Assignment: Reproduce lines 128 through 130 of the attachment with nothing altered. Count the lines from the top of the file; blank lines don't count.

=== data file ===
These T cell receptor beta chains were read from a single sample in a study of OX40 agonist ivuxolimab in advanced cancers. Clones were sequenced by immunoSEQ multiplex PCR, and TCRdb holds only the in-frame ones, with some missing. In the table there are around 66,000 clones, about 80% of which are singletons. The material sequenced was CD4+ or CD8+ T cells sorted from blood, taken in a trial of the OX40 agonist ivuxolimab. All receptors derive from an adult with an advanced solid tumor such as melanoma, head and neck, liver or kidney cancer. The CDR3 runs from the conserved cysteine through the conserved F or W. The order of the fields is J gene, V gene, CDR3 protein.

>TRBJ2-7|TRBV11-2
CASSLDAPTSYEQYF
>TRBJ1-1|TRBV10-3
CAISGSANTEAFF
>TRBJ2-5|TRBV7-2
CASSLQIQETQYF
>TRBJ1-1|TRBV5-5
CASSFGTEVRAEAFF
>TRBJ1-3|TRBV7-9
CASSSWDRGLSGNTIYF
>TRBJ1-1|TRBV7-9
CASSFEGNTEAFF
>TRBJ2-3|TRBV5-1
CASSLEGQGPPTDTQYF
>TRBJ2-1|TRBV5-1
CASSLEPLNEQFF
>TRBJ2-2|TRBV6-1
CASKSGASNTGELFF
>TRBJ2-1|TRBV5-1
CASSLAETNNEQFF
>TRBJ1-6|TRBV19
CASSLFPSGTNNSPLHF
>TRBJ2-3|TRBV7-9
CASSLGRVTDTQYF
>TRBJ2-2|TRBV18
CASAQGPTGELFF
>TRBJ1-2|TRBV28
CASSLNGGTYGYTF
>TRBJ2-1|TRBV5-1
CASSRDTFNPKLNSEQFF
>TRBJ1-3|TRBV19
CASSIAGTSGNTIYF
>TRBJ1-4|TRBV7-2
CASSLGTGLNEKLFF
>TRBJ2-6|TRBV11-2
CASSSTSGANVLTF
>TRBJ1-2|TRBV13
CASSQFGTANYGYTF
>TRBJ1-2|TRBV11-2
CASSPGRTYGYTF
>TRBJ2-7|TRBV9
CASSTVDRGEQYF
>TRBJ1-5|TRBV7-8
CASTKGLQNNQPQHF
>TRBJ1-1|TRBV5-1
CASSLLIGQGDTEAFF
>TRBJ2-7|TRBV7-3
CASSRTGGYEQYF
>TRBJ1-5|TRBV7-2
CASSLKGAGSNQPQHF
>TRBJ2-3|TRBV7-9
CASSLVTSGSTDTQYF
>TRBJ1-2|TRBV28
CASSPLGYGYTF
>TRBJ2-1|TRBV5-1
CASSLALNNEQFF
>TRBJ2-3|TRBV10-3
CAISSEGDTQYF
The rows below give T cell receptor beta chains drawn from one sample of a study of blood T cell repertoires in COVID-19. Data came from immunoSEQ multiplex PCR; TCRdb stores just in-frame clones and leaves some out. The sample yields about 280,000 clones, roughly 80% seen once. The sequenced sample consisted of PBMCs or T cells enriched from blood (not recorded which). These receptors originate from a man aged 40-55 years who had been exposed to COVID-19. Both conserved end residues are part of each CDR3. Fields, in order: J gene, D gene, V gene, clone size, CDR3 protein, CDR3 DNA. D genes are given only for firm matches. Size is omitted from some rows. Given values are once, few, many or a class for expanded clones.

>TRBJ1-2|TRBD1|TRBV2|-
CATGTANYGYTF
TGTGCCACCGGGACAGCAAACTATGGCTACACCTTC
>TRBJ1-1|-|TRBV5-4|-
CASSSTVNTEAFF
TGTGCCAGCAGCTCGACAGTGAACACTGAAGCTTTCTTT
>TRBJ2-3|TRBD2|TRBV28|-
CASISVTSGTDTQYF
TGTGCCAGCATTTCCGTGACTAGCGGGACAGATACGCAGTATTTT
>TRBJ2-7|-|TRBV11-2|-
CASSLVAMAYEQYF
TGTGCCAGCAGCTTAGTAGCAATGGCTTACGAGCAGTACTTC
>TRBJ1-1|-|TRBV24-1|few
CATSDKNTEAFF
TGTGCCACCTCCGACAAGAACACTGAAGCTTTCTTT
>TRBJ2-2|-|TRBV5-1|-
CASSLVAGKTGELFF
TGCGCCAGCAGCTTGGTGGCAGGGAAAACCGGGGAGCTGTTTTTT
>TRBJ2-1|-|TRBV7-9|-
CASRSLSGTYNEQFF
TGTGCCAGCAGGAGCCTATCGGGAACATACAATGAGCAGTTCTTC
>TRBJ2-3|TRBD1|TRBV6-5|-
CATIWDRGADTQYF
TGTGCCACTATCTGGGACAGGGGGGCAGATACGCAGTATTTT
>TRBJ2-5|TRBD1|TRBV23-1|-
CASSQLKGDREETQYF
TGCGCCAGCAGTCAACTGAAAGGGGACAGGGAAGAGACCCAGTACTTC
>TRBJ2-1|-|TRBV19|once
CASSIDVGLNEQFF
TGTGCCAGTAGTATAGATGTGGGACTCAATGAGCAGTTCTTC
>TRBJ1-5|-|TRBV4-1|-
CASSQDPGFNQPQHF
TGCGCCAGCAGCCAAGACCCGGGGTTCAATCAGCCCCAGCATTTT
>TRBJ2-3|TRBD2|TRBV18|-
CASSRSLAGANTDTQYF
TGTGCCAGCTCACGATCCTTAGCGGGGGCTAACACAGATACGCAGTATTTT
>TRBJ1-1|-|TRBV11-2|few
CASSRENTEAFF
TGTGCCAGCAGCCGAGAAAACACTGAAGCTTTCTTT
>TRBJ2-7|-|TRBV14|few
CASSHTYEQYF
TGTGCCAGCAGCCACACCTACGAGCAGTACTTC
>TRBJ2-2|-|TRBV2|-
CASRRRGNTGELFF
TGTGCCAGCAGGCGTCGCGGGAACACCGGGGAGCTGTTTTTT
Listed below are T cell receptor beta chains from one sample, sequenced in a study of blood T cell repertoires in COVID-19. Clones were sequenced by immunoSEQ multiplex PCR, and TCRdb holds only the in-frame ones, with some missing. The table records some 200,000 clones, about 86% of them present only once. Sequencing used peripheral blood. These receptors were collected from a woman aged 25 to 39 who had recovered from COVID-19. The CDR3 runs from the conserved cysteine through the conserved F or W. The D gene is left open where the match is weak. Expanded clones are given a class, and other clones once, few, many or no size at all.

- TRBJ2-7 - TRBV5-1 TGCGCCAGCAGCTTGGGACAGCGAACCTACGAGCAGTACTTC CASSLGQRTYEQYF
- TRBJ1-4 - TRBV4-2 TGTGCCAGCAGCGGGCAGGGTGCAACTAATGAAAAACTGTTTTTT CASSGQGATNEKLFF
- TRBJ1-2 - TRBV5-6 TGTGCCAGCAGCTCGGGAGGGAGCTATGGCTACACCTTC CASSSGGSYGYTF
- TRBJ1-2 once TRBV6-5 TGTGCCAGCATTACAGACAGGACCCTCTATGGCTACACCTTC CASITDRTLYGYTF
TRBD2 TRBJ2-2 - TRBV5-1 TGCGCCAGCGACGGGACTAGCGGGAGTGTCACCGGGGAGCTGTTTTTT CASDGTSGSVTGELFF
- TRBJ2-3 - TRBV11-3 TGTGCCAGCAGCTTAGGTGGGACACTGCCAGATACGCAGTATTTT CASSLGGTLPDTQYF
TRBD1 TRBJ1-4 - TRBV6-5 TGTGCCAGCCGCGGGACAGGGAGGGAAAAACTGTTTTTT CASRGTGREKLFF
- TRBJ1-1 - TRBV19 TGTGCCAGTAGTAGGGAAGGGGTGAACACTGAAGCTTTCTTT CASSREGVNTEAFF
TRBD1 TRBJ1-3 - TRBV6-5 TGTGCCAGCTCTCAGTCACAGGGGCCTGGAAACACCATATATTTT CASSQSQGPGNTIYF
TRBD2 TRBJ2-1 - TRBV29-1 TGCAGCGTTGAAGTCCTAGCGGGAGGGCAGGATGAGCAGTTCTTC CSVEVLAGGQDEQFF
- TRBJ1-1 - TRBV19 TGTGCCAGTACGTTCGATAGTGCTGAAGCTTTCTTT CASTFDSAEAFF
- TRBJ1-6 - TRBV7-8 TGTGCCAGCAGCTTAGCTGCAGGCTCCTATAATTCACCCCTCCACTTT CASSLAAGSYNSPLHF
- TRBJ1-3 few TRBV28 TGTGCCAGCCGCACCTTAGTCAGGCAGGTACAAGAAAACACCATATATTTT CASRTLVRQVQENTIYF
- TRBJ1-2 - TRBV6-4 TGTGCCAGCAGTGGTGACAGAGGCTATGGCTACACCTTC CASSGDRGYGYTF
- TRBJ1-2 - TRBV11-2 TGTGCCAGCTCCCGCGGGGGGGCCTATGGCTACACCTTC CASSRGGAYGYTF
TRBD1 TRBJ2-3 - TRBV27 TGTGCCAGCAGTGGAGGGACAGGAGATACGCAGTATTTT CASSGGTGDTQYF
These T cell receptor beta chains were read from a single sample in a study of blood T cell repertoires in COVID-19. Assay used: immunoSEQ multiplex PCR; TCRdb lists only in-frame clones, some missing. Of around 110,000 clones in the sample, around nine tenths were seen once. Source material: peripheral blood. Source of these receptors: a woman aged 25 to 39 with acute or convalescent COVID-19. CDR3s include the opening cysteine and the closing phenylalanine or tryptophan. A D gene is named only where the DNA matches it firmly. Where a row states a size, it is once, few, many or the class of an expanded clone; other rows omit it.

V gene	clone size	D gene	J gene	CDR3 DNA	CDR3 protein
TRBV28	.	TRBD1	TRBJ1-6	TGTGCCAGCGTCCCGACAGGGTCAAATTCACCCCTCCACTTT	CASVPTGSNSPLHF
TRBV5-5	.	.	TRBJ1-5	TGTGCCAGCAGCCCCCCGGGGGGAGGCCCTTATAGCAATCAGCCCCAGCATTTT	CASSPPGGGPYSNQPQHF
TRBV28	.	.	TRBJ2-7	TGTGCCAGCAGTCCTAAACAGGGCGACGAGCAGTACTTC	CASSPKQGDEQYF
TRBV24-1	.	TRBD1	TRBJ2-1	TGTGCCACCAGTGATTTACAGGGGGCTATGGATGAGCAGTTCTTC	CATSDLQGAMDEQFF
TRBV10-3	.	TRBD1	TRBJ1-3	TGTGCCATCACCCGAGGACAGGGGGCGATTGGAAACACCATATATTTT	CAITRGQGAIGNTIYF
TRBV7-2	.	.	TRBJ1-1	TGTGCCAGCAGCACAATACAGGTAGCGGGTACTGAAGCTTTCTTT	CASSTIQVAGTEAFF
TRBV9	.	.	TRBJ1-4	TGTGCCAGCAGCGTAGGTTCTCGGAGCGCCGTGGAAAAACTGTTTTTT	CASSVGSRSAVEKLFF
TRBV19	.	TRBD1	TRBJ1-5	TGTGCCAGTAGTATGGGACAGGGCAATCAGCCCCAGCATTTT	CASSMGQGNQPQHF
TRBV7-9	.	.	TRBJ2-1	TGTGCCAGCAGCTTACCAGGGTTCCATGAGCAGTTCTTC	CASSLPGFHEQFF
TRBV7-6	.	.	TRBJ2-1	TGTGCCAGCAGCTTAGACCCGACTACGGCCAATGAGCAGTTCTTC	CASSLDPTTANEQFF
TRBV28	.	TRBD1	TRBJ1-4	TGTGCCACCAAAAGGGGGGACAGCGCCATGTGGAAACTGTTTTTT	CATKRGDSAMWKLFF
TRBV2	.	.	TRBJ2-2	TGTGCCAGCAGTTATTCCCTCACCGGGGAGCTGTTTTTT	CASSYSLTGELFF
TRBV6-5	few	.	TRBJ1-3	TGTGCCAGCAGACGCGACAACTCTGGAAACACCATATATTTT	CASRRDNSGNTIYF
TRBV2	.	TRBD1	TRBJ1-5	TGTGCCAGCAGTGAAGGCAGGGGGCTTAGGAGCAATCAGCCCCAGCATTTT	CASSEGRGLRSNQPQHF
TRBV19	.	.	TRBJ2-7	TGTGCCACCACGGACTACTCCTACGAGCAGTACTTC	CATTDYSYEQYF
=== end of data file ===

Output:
TRBV24-1	.	TRBD1	TRBJ2-1	TGTGCCACCAGTGATTTACAGGGGGCTATGGATGAGCAGTTCTTC	CATSDLQGAMDEQFF
TRBV10-3	.	TRBD1	TRBJ1-3	TGTGCCATCACCCGAGGACAGGGGGCGATTGGAAACACCATATATTTT	CAITRGQGAIGNTIYF
TRBV7-2	.	.	TRBJ1-1	TGTGCCAGCAGCACAATACAGGTAGCGGGTACTGAAGCTTTCTTT	CASSTIQVAGTEAFF